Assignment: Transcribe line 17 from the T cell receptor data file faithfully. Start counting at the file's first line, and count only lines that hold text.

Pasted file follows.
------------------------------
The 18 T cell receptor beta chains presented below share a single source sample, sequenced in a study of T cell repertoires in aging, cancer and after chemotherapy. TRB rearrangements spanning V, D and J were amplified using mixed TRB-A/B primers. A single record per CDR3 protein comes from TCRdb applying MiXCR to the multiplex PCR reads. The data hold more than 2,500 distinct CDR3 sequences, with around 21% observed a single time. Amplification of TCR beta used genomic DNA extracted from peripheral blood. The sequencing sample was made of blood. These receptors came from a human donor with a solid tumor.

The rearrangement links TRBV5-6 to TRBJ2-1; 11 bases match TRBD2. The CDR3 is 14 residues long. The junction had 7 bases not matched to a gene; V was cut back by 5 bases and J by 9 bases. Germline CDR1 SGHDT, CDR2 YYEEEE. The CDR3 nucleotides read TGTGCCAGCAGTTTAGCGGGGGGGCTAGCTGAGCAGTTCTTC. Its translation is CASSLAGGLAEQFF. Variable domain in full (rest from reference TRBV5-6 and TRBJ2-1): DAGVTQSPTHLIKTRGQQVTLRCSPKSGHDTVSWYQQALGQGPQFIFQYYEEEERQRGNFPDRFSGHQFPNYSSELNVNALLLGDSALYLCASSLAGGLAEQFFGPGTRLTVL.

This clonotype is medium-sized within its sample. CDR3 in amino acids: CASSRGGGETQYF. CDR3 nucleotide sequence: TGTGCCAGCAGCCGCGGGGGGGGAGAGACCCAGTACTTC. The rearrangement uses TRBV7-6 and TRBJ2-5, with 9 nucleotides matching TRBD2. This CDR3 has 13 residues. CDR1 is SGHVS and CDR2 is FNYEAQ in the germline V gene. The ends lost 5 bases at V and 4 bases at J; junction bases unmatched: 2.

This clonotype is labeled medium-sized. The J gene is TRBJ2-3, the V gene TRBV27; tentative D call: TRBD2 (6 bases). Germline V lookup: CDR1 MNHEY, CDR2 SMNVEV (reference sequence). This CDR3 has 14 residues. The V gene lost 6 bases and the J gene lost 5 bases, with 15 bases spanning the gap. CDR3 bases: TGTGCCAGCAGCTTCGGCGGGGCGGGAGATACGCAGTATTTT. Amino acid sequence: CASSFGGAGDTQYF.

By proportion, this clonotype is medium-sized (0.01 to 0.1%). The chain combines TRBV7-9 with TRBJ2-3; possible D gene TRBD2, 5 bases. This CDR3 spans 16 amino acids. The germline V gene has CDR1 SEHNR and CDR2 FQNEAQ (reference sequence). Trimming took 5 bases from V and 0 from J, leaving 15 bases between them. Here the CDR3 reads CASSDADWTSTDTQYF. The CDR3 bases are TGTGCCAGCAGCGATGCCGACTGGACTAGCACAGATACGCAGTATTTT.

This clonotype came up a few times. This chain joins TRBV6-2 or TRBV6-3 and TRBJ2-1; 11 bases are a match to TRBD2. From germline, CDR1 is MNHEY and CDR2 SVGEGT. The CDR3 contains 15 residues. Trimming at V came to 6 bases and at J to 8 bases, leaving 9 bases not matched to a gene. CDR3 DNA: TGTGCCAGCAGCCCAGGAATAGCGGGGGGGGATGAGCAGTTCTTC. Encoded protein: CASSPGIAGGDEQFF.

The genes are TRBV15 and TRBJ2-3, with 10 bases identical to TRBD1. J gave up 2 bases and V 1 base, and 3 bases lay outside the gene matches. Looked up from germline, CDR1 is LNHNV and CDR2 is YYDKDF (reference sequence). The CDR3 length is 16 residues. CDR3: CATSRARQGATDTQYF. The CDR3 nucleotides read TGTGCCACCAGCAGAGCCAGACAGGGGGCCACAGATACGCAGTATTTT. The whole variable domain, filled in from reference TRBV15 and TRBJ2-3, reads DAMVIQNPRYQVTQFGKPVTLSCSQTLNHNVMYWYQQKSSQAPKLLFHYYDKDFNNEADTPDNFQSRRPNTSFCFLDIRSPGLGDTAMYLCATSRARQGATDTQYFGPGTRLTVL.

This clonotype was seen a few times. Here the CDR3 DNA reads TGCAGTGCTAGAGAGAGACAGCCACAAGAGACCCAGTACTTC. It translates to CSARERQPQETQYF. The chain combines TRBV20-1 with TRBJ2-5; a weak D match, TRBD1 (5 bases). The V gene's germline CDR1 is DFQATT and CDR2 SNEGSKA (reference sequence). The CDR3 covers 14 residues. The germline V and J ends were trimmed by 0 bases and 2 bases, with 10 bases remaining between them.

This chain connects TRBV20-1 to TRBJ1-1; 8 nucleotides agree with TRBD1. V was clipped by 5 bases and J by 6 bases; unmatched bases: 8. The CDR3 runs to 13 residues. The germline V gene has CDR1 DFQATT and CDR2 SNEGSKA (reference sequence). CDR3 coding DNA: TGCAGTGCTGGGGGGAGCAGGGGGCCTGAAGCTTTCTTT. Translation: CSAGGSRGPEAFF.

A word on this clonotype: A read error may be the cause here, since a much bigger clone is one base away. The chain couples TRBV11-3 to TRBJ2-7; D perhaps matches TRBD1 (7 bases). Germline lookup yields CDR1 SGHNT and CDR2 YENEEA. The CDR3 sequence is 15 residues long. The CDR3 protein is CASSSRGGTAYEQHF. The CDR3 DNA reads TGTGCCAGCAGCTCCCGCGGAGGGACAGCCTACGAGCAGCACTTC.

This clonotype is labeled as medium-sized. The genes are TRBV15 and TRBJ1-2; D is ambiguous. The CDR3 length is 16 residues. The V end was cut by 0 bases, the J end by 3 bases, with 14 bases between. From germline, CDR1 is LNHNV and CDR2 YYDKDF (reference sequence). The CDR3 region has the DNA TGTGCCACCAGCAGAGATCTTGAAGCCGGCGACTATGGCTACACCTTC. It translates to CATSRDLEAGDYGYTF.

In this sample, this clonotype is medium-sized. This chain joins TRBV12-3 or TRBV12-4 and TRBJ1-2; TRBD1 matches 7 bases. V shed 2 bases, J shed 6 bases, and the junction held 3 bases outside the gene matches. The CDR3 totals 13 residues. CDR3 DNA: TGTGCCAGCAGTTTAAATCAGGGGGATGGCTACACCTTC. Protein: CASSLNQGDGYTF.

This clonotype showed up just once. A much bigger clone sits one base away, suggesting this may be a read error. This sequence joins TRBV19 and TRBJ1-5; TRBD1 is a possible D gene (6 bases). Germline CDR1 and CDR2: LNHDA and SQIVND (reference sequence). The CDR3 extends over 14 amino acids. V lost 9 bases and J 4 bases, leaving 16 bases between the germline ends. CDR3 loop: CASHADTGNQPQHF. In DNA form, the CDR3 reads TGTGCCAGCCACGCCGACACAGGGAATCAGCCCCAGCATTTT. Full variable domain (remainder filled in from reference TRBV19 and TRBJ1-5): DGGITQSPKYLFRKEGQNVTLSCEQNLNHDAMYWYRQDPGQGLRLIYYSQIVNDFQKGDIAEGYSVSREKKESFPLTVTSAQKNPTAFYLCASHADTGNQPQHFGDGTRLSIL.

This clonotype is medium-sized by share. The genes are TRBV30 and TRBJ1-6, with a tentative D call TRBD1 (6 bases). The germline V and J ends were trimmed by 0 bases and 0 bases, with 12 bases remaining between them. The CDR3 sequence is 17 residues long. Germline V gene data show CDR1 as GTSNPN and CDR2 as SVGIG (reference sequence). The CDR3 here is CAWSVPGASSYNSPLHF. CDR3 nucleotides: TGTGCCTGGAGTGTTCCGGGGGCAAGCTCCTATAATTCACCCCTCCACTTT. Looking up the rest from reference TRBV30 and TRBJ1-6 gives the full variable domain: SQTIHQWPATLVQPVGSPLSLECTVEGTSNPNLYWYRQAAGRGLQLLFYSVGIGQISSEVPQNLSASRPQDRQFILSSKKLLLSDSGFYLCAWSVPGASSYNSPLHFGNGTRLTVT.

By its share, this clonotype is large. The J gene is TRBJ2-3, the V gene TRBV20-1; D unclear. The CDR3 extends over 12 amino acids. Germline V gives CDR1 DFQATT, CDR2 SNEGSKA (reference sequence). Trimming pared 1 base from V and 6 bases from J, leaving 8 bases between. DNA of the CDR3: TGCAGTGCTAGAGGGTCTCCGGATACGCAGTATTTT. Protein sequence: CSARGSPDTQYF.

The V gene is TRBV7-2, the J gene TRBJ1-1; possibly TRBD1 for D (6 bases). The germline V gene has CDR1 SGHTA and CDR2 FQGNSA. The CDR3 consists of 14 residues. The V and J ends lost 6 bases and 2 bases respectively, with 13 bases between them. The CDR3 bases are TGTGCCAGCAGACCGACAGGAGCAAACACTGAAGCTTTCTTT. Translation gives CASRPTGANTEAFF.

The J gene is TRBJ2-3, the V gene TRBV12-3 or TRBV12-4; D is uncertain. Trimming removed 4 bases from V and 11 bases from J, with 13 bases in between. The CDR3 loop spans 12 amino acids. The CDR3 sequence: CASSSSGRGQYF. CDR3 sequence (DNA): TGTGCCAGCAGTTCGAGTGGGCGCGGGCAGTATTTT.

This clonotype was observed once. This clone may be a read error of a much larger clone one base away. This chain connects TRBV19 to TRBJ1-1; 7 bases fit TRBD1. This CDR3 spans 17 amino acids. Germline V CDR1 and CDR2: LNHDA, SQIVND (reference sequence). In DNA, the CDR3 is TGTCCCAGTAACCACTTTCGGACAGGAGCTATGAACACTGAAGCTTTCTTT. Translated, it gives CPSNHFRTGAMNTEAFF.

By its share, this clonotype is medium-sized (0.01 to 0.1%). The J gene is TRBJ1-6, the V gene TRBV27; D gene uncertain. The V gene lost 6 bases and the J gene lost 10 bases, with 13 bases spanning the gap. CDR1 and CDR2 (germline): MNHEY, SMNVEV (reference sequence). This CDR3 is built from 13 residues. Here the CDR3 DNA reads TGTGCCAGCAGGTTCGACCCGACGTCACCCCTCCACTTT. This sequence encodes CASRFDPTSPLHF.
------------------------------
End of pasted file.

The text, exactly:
The J gene is TRBJ2-3, the V gene TRBV12-3 or TRBV12-4; D is uncertain. Trimming removed 4 bases from V and 11 bases from J, with 13 bases in between. The CDR3 loop spans 12 amino acids. The CDR3 sequence: CASSSSGRGQYF. CDR3 sequence (DNA): TGTGCCAGCAGTTCGAGTGGGCGCGGGCAGTATTTT.